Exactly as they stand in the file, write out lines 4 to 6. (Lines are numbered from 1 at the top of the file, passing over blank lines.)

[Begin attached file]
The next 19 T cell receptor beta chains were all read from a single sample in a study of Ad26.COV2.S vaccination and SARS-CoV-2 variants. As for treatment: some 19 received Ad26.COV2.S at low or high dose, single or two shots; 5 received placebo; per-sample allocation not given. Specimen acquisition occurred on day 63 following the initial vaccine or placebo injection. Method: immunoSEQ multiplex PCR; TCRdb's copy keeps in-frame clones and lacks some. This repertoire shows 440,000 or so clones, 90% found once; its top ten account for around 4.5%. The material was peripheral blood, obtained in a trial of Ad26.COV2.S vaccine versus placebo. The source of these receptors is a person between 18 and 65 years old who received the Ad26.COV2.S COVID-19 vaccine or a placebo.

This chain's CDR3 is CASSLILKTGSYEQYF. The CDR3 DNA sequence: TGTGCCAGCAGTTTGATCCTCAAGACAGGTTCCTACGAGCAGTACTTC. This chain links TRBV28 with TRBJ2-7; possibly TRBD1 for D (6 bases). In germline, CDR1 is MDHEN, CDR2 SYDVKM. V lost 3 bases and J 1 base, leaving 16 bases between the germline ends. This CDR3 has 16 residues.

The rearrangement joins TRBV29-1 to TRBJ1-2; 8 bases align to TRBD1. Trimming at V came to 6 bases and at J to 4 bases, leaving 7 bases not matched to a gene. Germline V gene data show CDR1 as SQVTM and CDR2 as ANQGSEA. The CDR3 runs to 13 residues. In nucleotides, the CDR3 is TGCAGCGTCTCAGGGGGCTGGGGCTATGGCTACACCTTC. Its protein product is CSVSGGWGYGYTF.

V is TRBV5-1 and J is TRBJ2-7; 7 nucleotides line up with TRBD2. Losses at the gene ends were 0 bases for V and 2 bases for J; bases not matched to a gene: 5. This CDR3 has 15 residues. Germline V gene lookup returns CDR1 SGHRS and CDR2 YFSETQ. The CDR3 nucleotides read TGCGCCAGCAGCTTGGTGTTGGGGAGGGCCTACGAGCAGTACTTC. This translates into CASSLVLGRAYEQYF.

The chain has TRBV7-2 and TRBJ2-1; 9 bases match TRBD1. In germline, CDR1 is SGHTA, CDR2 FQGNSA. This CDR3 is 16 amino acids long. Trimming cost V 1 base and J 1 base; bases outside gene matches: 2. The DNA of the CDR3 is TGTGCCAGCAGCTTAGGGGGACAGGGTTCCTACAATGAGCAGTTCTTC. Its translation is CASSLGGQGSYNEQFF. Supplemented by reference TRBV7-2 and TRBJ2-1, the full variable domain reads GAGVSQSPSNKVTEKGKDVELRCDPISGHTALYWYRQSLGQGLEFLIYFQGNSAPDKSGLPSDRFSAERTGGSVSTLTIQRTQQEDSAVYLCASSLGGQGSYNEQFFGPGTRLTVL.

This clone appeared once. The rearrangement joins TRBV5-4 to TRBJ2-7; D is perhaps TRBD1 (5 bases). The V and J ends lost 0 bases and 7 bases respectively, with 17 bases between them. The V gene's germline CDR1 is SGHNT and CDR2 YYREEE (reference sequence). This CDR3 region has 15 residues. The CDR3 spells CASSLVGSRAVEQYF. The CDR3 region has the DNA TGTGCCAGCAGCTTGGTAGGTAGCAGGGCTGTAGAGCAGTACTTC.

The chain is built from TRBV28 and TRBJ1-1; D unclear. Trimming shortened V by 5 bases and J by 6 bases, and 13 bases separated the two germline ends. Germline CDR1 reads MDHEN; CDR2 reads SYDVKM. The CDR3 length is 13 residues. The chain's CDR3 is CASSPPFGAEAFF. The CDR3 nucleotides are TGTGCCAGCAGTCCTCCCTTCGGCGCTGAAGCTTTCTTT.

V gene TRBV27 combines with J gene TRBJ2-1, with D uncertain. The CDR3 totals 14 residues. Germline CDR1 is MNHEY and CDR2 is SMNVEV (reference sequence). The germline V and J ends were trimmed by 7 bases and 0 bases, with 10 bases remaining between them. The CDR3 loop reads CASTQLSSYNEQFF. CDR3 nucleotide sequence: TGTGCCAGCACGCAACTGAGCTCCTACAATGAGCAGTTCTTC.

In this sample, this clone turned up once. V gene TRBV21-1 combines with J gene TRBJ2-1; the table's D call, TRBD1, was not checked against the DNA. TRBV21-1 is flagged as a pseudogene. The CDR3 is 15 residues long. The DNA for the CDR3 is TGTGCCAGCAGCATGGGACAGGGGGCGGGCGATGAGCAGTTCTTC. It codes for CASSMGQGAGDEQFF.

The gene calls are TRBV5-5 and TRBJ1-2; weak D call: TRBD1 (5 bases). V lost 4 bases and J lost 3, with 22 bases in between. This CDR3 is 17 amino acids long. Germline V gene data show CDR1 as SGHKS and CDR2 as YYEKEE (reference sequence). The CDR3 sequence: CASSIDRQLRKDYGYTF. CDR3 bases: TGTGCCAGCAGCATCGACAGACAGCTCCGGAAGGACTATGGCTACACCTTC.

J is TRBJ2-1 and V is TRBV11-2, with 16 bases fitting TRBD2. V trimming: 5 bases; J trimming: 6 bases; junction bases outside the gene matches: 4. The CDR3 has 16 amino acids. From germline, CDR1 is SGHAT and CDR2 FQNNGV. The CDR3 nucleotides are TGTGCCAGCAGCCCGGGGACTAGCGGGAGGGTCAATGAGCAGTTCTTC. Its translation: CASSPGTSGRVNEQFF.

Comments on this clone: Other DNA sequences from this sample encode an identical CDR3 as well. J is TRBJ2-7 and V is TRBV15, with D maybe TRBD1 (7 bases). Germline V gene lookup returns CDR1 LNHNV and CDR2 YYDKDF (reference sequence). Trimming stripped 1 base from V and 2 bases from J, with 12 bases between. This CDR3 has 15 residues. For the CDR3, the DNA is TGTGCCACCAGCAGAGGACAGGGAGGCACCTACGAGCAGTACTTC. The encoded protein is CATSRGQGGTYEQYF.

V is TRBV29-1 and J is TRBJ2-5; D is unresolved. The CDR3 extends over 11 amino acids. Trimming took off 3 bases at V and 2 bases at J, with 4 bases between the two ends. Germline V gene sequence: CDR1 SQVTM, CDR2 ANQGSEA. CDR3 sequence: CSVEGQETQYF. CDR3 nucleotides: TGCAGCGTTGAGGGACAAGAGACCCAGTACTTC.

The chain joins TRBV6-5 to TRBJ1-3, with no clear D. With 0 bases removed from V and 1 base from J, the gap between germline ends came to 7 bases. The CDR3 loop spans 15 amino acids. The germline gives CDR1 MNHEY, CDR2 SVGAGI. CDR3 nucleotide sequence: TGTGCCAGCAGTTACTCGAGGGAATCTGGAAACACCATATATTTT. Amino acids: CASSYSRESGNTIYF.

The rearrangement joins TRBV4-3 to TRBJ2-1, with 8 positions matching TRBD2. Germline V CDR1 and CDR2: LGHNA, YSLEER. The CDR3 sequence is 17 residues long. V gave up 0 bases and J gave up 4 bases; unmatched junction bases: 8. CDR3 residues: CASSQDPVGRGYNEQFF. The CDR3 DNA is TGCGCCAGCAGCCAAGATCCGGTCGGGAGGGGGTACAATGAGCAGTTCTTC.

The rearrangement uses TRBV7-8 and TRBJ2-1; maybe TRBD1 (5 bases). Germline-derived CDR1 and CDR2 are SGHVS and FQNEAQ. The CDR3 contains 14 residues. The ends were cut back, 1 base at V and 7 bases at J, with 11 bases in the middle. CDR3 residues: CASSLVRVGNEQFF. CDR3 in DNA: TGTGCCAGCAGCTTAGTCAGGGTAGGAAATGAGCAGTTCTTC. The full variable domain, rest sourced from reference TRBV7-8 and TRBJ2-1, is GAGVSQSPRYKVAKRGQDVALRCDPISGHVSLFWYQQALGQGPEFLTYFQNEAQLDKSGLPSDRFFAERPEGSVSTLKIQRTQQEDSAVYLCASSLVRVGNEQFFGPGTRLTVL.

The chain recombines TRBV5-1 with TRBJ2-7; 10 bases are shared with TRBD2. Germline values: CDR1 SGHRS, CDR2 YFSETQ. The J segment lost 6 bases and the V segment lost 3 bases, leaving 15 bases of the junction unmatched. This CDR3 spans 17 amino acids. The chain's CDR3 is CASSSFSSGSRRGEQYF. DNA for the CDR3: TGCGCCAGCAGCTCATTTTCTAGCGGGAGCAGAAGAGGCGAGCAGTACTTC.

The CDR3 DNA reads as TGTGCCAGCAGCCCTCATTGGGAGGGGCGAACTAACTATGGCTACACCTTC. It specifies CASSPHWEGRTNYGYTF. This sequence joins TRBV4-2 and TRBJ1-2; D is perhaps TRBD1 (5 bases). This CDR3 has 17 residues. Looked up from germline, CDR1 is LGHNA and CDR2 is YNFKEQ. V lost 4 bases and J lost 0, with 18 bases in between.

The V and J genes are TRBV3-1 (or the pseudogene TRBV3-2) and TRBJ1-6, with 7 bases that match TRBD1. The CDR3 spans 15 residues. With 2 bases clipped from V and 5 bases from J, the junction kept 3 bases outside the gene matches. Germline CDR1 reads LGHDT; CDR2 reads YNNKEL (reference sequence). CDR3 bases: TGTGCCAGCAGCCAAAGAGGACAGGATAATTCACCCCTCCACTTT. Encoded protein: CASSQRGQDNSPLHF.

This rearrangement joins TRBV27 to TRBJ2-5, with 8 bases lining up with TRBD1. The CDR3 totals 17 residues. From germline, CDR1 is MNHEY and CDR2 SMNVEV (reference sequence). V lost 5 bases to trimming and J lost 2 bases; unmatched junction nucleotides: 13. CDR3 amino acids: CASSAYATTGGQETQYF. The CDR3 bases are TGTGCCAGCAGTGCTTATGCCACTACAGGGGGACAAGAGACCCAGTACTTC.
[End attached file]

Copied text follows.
V is TRBV5-1 and J is TRBJ2-7; 7 nucleotides line up with TRBD2. Losses at the gene ends were 0 bases for V and 2 bases for J; bases not matched to a gene: 5. This CDR3 has 15 residues. Germline V gene lookup returns CDR1 SGHRS and CDR2 YFSETQ. The CDR3 nucleotides read TGCGCCAGCAGCTTGGTGTTGGGGAGGGCCTACGAGCAGTACTTC. This translates into CASSLVLGRAYEQYF.

The chain has TRBV7-2 and TRBJ2-1; 9 bases match TRBD1. In germline, CDR1 is SGHTA, CDR2 FQGNSA. This CDR3 is 16 amino acids long. Trimming cost V 1 base and J 1 base; bases outside gene matches: 2. The DNA of the CDR3 is TGTGCCAGCAGCTTAGGGGGACAGGGTTCCTACAATGAGCAGTTCTTC. Its translation is CASSLGGQGSYNEQFF. Supplemented by reference TRBV7-2 and TRBJ2-1, the full variable domain reads GAGVSQSPSNKVTEKGKDVELRCDPISGHTALYWYRQSLGQGLEFLIYFQGNSAPDKSGLPSDRFSAERTGGSVSTLTIQRTQQEDSAVYLCASSLGGQGSYNEQFFGPGTRLTVL.

This clone appeared once. The rearrangement joins TRBV5-4 to TRBJ2-7; D is perhaps TRBD1 (5 bases). The V and J ends lost 0 bases and 7 bases respectively, with 17 bases between them. The V gene's germline CDR1 is SGHNT and CDR2 YYREEE (reference sequence). This CDR3 region has 15 residues. The CDR3 spells CASSLVGSRAVEQYF. The CDR3 region has the DNA TGTGCCAGCAGCTTGGTAGGTAGCAGGGCTGTAGAGCAGTACTTC.